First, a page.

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Richard Brodsky 80x108Last week 47 Republican Senators signed an open letter to senior leaders in Iran, which suggested that any deal made over that country’s nuclear program could be changed or undone by a future Congress or President.  Richard Brodsky argues that these 47 Senators are rewriting the constitutional, political and historical norms that have, until now, dictated that Presidents conduct foreign policy, while Congress only influences, or occasionally approves it. He writes that the letter is good for President Obama in the long run, as the public are likely to reject the GOP’s tactic, but that in the short term, it is likely to make a deal with Iran even harder.

The American system divides governmental power and responsibility amongst three independent branches of government.  It’s called “Checks and Balances” and it has largely worked.  No matter how much reliance we place on legalities to enforce the system, like most things, it depends on internalized acceptance of the rules by public and players alike.  That fundamental cultural reality is now under attack.

Presidents conduct foreign policy.  Senators don’t.  They influence and occasionally approve it. But the distinction is a necessary and important part of the “Checks and Balances”, no matter what your position on an individual controversy.

We need an active, even an oppositional Senate from time to time. I came out of the struggles of the ’60s, civil rights, women’s rights, the environment- and Vietnam. From my point of view we had a President who was profoundly wrong about the Vietnam War and whose policies were dangerous and immoral. Eventually we found allies in the U.S. Senate, notably Charlie Goodell of New York, Mark Hatfield of Oregon, George McGovern of South Dakota, Alan Cranston of California and Harold Hughes of Iowa. Thank goodness for Senators willing to stand up to the President on foreign policy issues.

Comes now Obama and Iran. Should we have a nuclear deal with Iran, and what should it contain? It’s complicated, and it’s important. I tend to agree with Obama on the need to complete negotiations and consider the risks at that point. But there’s every reason for Senators to express reservations and concerns, to challenge the President, and to make their case to the American people.

Instead, we have 47 Republican Senators who have decided to go beyond anything that has come before and open a second, parallel negotiating/diplomatic process with the Islamic leadership of Iran. Say what?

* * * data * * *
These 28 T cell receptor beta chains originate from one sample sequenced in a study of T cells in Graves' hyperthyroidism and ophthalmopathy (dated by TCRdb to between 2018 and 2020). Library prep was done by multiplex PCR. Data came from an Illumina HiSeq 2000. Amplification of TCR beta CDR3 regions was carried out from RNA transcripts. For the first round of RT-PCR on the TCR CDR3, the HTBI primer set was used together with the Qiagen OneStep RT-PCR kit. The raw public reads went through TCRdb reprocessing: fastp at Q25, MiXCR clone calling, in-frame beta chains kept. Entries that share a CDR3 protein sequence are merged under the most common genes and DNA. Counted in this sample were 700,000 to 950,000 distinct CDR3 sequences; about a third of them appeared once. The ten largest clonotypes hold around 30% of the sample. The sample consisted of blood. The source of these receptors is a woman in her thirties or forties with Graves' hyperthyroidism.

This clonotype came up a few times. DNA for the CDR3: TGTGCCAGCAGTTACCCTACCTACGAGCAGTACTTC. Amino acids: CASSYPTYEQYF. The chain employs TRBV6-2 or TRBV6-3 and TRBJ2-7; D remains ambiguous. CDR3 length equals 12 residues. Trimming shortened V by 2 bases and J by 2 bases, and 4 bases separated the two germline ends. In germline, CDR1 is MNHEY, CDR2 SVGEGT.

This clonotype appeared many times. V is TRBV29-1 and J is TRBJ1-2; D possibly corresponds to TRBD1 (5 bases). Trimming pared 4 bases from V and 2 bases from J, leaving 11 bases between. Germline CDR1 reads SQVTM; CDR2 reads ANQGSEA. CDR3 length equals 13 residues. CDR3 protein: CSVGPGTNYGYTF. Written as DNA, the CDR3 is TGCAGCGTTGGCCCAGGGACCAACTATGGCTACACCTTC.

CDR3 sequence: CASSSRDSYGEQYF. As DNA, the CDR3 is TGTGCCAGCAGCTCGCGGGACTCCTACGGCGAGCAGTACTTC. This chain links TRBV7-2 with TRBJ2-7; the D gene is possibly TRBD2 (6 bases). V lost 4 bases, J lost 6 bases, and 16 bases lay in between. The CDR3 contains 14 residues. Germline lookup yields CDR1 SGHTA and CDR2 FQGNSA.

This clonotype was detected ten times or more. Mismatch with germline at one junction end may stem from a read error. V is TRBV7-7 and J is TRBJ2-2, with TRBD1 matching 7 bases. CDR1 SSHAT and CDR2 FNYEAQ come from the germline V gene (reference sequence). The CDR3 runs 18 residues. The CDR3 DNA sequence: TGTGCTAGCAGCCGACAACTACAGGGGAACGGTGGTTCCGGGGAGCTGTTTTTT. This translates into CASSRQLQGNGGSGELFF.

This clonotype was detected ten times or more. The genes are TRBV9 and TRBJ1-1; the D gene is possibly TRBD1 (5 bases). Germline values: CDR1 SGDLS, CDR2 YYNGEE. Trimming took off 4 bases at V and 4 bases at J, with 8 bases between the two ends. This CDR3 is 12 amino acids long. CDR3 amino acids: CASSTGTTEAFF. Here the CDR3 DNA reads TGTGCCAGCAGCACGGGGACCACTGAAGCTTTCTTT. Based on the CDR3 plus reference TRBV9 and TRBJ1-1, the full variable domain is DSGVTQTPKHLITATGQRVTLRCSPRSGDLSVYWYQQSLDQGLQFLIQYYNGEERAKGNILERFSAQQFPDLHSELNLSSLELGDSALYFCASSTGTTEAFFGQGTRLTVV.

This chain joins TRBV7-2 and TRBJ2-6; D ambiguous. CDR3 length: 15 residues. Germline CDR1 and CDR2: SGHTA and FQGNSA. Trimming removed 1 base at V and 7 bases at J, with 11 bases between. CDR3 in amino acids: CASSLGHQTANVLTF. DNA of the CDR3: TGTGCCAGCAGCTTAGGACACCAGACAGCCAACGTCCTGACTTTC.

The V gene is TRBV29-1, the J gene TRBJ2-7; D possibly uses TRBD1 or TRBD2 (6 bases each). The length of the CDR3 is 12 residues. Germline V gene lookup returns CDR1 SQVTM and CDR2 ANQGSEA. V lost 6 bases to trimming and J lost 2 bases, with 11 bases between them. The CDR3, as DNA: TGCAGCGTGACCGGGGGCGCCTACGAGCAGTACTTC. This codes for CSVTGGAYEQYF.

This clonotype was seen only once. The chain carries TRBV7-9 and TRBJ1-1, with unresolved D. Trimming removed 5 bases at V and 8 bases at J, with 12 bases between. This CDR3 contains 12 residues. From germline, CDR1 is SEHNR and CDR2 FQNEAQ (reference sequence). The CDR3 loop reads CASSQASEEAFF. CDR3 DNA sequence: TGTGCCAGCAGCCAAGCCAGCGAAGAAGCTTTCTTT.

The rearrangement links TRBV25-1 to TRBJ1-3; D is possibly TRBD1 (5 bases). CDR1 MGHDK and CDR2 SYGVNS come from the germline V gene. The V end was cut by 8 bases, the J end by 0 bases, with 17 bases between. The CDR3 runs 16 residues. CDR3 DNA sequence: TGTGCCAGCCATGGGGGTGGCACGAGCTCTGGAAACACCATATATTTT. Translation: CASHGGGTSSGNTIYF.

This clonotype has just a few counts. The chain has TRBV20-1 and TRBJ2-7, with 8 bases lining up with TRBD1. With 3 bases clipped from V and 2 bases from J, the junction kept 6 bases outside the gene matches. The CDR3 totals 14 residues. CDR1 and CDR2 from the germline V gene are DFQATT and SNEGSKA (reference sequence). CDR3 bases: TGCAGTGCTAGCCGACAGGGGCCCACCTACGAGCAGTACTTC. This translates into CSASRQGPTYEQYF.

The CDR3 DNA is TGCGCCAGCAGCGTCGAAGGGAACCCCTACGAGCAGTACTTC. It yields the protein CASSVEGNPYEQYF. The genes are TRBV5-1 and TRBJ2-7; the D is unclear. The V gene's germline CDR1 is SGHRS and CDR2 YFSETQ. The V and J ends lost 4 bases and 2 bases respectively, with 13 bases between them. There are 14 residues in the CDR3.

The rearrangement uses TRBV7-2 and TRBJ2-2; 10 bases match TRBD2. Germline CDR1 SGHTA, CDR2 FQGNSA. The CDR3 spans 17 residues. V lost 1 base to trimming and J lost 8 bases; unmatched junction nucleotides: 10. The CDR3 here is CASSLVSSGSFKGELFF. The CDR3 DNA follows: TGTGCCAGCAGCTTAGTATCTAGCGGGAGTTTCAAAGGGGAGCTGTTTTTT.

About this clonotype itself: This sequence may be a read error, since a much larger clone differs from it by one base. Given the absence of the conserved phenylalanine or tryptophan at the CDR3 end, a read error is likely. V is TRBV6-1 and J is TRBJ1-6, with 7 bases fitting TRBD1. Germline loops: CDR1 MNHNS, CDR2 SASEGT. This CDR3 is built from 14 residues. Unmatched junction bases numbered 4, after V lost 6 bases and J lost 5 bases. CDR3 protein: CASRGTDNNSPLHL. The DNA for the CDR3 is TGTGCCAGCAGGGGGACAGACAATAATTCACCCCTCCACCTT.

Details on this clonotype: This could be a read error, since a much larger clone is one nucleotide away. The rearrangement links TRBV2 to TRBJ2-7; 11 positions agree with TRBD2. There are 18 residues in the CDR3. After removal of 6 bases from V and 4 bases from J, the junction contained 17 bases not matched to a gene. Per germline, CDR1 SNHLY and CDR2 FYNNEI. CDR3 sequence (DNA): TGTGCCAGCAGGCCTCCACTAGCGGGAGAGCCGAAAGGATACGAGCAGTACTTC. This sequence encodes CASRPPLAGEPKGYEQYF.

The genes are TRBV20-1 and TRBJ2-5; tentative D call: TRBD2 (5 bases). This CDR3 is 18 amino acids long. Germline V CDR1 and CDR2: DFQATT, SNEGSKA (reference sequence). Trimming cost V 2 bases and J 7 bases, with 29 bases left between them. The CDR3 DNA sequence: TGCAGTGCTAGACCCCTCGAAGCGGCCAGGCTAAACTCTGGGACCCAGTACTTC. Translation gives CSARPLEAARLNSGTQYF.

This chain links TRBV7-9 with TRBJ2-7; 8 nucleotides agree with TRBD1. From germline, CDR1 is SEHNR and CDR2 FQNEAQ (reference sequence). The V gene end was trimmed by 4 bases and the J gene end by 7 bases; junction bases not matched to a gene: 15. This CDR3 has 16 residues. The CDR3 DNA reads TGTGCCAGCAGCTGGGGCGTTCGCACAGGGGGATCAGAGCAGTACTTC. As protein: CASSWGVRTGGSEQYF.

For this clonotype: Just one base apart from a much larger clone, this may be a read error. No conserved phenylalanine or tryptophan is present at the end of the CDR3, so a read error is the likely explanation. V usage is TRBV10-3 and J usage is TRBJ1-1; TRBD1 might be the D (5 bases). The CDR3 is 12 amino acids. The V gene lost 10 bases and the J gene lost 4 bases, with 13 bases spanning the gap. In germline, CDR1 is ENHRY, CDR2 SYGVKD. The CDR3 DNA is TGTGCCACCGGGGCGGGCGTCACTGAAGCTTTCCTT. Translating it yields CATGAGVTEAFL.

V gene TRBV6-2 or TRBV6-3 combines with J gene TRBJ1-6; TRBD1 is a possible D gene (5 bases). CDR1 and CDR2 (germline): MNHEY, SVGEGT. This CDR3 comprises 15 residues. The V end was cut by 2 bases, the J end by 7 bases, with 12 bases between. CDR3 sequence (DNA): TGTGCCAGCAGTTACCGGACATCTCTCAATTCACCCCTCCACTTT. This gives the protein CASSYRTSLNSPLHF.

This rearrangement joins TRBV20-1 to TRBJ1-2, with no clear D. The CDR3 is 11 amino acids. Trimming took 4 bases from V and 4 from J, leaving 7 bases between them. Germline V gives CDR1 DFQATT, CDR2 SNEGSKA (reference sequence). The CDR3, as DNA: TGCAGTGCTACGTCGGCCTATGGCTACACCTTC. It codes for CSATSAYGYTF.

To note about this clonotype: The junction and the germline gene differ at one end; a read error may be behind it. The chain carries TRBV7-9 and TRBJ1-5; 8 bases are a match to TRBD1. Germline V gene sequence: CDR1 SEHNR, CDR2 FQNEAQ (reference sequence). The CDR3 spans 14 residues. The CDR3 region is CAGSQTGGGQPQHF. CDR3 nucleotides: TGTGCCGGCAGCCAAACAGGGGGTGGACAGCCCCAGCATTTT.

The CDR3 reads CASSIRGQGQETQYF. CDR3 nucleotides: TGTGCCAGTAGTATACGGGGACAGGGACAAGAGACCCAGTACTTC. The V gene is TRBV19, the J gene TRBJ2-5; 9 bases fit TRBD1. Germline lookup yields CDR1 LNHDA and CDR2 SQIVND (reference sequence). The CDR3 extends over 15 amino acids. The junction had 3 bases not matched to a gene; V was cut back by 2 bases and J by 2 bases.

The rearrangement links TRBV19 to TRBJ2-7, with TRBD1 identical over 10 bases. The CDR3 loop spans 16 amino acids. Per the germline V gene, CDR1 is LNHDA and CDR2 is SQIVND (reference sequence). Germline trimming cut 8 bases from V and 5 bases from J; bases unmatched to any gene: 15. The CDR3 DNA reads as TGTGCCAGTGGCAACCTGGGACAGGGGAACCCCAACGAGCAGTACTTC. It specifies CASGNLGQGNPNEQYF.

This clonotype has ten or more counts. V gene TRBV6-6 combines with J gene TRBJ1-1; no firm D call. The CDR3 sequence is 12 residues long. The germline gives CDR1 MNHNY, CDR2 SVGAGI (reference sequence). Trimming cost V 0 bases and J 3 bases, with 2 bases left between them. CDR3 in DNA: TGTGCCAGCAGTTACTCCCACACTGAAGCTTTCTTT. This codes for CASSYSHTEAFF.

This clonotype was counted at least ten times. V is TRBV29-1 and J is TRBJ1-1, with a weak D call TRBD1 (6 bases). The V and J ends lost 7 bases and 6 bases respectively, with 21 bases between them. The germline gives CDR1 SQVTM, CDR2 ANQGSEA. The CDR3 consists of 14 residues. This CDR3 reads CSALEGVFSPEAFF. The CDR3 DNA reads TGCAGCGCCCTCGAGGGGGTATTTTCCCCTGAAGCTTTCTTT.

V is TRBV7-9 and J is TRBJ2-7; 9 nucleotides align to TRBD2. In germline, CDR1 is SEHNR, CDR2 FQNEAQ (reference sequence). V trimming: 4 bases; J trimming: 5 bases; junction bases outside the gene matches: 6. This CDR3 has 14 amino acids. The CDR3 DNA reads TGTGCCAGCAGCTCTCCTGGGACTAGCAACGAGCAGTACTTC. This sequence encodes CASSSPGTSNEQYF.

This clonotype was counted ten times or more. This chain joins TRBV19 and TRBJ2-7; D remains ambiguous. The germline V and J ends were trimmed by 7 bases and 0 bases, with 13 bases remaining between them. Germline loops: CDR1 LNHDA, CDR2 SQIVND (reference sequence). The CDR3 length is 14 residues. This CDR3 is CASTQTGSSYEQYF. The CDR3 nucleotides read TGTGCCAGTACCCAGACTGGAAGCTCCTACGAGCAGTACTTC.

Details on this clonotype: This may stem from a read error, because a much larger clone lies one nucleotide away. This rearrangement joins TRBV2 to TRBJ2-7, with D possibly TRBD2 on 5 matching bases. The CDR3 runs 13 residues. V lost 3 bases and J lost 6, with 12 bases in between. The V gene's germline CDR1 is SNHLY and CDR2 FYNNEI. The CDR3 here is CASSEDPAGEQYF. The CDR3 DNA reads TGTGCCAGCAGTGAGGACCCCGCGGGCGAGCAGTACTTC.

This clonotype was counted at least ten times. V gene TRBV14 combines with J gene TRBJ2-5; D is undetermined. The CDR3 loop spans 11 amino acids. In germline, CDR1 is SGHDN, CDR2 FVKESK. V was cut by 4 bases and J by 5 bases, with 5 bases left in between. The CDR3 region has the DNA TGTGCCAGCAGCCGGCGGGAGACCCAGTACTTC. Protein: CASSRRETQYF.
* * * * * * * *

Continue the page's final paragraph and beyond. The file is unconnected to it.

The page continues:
Iran letter featured

Credit: Senator Tom Cotton

Imagine the fuss if the anti-Vietnam Senators had written to Ho Chi Minh. Jane Fonda still hasn’t recovered from her Hanoi foray, 50 years later. Or if Democratic Senators had gone around George Bush and had written to Saddam in the run-up to the Gulf War. Or if Senators had gone around Ronald Reagan and written to the Sandinistas. Or if Senators had written to Putin and said the sanctions were a mere stroke of a pen that could be reversed. The howls would resound across the Republican Party.

The point is that even if Obama is profoundly wrong about a nuclear deal with Iran, the Senate letter is different and scary. And crazy.

Crazy is the operative word. There are lots of ways to hold Obama’s feet to the fire, to make the case to the American people that there is no acceptable deal with Iran. Instead, the No Deal 47 are rewriting the constitutional, historical and political norms about foreign policy fights. From now on, it’s ok for the Congress to negotiate foreign policy directly with other nations.

This kind of no-holds-barred opposition to Obama is nothing new. Indeed it is the hallmark of Republican policy and politics. Obamacare, debt ceiling, Homeland Security funding, immigration, you name it. The intensity of the personal dislike, the public contempt, the outright hatred has overwhelmed the rules that have governed our political disputes for centuries. He’s not just wrong, he is an illegitimate, Socialist, Muslim, America-hating, non-citizen, usurping tyrant. Nothing is too far out in fighting him. Democracies need self-restraint and the Republicans don’t have any.

They could have made the same arguments in an open letter to the American people. Instead they are in conversation with their mirror-image right-wing counterparts in Tehran. That’s new and dangerous.

These tactics are politically good for Obama in the long run. The American people understand the difference between dissent and checks on executive power on the one hand, and negotiating with a hostile foreign power on the other. They will reject it. In the short run, it will make a deal with Iran harder and future negotiations with any foreign government much more difficult.

The real danger is the damage to our democracy. We should prize the ability of the people and Senators to criticize and lead us when the President is, in their eyes, wrong. That’s the lesson of Vietnam, the League of Nations, South African sanctions, Cuba and Iraq. We endanger that core value when we rewrite the rules for conducting foreign policy.

A version of this article first appeared at the Huffington Post

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Note:  This article gives the views of the author, and not the position of USApp– American Politics and Policy, nor of the London School of Economics.

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About the author 

Richard Brodsky 80x108Richard Brodsky – Demos & NYU Wagner
Richard Brodsky served 14 terms as a New York State Assemblyman, retiring in 2010.  He is currently a Senior Fellow at Demos, a progressive think tank in New York City, and a Senior Fellow at New York University’s Wagner School of Public Administration.  His years of public service focused on government reform, environmental protection and economic policy.  He is also a lawyer and a journalist. Follow Richard Brodsky on Twitter: